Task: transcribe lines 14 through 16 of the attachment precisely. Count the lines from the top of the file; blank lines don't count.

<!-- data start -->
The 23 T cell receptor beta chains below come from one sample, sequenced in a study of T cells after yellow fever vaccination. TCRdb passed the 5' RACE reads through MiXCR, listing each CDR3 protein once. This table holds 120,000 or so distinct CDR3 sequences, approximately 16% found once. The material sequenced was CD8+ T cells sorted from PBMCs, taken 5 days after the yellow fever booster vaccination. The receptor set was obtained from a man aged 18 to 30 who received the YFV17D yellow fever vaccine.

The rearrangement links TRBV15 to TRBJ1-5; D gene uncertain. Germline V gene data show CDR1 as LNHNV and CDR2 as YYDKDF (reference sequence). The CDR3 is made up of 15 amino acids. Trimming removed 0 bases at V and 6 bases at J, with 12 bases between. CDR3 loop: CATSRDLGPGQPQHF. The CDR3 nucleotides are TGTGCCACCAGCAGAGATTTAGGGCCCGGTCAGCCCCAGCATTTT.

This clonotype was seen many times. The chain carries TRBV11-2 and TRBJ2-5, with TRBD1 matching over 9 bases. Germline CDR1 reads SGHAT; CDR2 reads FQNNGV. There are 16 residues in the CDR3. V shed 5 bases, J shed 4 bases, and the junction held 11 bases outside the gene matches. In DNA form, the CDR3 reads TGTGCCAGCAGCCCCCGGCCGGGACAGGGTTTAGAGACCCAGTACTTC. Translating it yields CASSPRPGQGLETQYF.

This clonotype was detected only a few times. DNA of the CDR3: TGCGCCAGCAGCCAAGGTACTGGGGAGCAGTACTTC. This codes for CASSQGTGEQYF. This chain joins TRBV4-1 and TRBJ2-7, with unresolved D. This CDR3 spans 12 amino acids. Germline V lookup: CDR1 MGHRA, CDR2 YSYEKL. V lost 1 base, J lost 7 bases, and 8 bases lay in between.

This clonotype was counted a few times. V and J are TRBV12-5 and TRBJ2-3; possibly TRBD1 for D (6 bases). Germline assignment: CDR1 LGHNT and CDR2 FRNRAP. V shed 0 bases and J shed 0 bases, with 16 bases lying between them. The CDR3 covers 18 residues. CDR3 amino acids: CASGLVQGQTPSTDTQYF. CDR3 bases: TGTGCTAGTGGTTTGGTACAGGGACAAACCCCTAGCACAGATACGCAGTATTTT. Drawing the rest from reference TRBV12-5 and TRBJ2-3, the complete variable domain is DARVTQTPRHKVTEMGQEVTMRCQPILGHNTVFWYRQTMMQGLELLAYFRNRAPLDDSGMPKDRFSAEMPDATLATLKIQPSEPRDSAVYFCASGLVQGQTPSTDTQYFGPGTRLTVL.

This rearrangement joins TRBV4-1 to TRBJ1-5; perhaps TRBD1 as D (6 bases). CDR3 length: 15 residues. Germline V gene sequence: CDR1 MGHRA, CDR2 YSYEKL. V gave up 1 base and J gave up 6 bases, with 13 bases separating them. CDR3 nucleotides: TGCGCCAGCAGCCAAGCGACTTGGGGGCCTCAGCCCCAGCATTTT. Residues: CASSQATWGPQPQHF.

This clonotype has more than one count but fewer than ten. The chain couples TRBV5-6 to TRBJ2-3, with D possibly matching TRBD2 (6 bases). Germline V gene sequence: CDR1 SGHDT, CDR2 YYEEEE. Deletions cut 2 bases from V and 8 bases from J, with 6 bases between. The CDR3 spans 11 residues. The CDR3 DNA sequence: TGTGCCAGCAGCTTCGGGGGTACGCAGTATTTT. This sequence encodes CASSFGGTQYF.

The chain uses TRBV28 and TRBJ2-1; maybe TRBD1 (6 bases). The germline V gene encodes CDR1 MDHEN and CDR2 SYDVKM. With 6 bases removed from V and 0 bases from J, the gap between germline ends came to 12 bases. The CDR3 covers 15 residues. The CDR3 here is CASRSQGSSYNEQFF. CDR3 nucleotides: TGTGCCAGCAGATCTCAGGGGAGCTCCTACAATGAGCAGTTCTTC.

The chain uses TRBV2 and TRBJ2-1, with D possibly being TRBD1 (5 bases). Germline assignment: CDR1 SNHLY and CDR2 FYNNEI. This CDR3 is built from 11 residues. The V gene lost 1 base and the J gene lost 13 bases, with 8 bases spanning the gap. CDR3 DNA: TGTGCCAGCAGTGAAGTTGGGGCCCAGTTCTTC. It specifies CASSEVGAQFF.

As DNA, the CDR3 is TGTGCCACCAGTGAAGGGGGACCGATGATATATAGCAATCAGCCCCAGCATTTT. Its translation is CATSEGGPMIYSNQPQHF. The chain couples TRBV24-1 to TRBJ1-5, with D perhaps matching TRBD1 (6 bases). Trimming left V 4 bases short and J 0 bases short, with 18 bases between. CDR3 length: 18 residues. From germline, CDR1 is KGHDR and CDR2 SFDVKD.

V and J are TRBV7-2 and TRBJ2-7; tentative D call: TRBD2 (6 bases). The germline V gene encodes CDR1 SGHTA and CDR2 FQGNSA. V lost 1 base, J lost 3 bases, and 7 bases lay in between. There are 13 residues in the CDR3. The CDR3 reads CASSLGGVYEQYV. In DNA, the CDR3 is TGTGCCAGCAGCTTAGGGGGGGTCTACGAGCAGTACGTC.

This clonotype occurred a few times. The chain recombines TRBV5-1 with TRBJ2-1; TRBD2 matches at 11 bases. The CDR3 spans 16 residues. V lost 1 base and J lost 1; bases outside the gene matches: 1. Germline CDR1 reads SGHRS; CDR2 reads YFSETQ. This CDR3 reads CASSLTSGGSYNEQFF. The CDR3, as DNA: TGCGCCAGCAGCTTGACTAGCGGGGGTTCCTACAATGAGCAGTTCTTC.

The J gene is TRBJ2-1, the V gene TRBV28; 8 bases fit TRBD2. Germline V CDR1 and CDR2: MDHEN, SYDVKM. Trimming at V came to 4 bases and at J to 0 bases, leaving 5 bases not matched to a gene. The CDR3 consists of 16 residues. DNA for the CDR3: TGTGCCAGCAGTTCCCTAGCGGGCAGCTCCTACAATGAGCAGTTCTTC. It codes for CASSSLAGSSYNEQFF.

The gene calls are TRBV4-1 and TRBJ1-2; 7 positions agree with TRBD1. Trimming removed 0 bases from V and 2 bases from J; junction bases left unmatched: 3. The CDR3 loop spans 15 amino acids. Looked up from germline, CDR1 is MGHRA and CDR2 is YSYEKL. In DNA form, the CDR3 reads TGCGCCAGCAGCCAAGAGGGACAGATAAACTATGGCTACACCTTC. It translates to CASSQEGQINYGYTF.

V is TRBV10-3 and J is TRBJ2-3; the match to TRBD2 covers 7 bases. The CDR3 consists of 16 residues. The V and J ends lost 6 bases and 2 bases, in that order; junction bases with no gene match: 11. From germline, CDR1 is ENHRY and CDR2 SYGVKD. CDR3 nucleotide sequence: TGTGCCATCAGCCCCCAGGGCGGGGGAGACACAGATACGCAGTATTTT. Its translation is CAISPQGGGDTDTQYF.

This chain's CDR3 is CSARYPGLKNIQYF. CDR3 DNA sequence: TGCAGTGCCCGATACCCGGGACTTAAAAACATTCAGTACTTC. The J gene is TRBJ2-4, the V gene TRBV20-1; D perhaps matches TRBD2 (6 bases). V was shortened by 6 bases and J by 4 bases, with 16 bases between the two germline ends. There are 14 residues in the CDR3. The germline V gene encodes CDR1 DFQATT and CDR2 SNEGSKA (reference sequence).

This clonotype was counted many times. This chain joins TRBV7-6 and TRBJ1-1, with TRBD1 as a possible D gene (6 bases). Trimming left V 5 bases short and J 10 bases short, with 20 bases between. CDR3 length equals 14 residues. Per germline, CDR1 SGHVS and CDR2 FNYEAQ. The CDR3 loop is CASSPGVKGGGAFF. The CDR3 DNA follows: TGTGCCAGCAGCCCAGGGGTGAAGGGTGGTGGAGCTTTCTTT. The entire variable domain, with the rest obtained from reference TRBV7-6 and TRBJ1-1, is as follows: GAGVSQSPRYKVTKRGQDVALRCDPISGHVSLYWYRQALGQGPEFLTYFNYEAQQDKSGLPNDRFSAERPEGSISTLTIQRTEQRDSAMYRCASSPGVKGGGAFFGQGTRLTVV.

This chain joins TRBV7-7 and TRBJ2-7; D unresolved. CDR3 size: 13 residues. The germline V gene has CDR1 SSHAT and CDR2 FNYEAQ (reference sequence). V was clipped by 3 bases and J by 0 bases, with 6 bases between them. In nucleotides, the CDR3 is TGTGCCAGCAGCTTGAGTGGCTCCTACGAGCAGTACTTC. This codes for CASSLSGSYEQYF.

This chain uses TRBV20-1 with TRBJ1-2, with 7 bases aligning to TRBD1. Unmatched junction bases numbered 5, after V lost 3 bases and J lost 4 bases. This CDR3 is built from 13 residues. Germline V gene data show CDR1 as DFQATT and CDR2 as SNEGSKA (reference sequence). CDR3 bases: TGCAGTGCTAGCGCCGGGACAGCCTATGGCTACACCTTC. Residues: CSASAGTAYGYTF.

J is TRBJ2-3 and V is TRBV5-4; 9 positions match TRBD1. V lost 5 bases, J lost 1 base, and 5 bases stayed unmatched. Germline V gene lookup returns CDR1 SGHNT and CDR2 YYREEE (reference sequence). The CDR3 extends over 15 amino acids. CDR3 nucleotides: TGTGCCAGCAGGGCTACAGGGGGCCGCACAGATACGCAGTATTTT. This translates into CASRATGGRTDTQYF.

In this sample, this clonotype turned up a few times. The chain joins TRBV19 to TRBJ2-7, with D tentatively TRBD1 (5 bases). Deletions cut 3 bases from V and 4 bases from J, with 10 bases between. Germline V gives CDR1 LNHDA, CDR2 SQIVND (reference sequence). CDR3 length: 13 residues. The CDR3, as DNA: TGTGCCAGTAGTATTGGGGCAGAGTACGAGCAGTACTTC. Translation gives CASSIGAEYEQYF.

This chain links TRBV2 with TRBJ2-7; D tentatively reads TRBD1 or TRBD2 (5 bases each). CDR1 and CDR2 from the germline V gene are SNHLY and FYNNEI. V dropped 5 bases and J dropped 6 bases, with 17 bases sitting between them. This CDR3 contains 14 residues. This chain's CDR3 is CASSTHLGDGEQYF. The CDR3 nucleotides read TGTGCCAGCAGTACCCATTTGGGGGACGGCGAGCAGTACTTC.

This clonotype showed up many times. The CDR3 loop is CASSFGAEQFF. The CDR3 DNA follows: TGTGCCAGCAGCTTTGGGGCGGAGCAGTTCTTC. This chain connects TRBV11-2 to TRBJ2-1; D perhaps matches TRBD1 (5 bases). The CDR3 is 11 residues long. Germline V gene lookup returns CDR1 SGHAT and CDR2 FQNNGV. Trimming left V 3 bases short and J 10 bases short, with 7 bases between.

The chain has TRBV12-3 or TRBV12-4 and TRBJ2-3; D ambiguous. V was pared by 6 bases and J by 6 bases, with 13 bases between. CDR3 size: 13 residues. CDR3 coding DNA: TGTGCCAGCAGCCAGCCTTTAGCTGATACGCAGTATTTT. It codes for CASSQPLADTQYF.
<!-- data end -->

The gene calls are TRBV4-1 and TRBJ1-2; 7 positions agree with TRBD1. Trimming removed 0 bases from V and 2 bases from J; junction bases left unmatched: 3. The CDR3 loop spans 15 amino acids. Looked up from germline, CDR1 is MGHRA and CDR2 is YSYEKL. In DNA form, the CDR3 reads TGCGCCAGCAGCCAAGAGGGACAGATAAACTATGGCTACACCTTC. It translates to CASSQEGQINYGYTF.

V is TRBV10-3 and J is TRBJ2-3; the match to TRBD2 covers 7 bases. The CDR3 consists of 16 residues. The V and J ends lost 6 bases and 2 bases, in that order; junction bases with no gene match: 11. From germline, CDR1 is ENHRY and CDR2 SYGVKD. CDR3 nucleotide sequence: TGTGCCATCAGCCCCCAGGGCGGGGGAGACACAGATACGCAGTATTTT. Its translation is CAISPQGGGDTDTQYF.

This chain's CDR3 is CSARYPGLKNIQYF. CDR3 DNA sequence: TGCAGTGCCCGATACCCGGGACTTAAAAACATTCAGTACTTC. The J gene is TRBJ2-4, the V gene TRBV20-1; D perhaps matches TRBD2 (6 bases). V was shortened by 6 bases and J by 4 bases, with 16 bases between the two germline ends. There are 14 residues in the CDR3. The germline V gene encodes CDR1 DFQATT and CDR2 SNEGSKA (reference sequence).